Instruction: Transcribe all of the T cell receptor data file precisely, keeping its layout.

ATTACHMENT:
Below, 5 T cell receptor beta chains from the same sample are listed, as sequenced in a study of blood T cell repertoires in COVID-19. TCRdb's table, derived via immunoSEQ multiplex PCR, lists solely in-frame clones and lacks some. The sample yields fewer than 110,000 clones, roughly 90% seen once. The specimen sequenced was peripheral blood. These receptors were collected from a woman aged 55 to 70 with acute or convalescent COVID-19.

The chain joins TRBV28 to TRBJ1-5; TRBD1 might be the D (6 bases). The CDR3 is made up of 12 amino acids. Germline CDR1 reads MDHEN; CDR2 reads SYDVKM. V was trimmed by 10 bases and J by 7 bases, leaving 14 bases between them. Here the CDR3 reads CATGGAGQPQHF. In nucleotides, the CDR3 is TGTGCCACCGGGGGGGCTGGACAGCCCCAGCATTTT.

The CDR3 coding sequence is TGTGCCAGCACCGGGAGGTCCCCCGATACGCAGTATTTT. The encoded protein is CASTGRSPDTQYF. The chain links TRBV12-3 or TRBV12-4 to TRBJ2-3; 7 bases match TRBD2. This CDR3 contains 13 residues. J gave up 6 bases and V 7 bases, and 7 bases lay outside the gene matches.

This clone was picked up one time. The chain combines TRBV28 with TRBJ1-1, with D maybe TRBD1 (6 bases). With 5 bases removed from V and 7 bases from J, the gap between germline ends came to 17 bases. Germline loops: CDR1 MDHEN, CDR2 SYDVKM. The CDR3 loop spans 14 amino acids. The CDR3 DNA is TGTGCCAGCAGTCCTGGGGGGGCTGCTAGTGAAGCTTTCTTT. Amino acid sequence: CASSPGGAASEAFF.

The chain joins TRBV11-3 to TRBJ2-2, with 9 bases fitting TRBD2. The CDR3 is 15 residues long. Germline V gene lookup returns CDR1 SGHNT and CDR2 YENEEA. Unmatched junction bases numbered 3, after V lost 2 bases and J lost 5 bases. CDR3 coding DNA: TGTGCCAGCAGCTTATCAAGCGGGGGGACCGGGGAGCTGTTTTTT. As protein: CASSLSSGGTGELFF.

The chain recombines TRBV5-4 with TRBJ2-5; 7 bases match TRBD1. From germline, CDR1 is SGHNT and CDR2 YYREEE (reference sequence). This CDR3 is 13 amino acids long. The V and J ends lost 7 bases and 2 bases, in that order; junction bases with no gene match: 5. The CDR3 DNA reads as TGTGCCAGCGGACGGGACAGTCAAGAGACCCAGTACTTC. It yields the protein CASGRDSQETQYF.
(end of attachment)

Below, 5 T cell receptor beta chains from the same sample are listed, as sequenced in a study of blood T cell repertoires in COVID-19. TCRdb's table, derived via immunoSEQ multiplex PCR, lists solely in-frame clones and lacks some. The sample yields fewer than 110,000 clones, roughly 90% seen once. The specimen sequenced was peripheral blood. These receptors were collected from a woman aged 55 to 70 with acute or convalescent COVID-19.

The chain joins TRBV28 to TRBJ1-5; TRBD1 might be the D (6 bases). The CDR3 is made up of 12 amino acids. Germline CDR1 reads MDHEN; CDR2 reads SYDVKM. V was trimmed by 10 bases and J by 7 bases, leaving 14 bases between them. Here the CDR3 reads CATGGAGQPQHF. In nucleotides, the CDR3 is TGTGCCACCGGGGGGGCTGGACAGCCCCAGCATTTT.

The CDR3 coding sequence is TGTGCCAGCACCGGGAGGTCCCCCGATACGCAGTATTTT. The encoded protein is CASTGRSPDTQYF. The chain links TRBV12-3 or TRBV12-4 to TRBJ2-3; 7 bases match TRBD2. This CDR3 contains 13 residues. J gave up 6 bases and V 7 bases, and 7 bases lay outside the gene matches.

This clone was picked up one time. The chain combines TRBV28 with TRBJ1-1, with D maybe TRBD1 (6 bases). With 5 bases removed from V and 7 bases from J, the gap between germline ends came to 17 bases. Germline loops: CDR1 MDHEN, CDR2 SYDVKM. The CDR3 loop spans 14 amino acids. The CDR3 DNA is TGTGCCAGCAGTCCTGGGGGGGCTGCTAGTGAAGCTTTCTTT. Amino acid sequence: CASSPGGAASEAFF.

The chain joins TRBV11-3 to TRBJ2-2, with 9 bases fitting TRBD2. The CDR3 is 15 residues long. Germline V gene lookup returns CDR1 SGHNT and CDR2 YENEEA. Unmatched junction bases numbered 3, after V lost 2 bases and J lost 5 bases. CDR3 coding DNA: TGTGCCAGCAGCTTATCAAGCGGGGGGACCGGGGAGCTGTTTTTT. As protein: CASSLSSGGTGELFF.

The chain recombines TRBV5-4 with TRBJ2-5; 7 bases match TRBD1. From germline, CDR1 is SGHNT and CDR2 YYREEE (reference sequence). This CDR3 is 13 amino acids long. The V and J ends lost 7 bases and 2 bases, in that order; junction bases with no gene match: 5. The CDR3 DNA reads as TGTGCCAGCGGACGGGACAGTCAAGAGACCCAGTACTTC. It yields the protein CASGRDSQETQYF.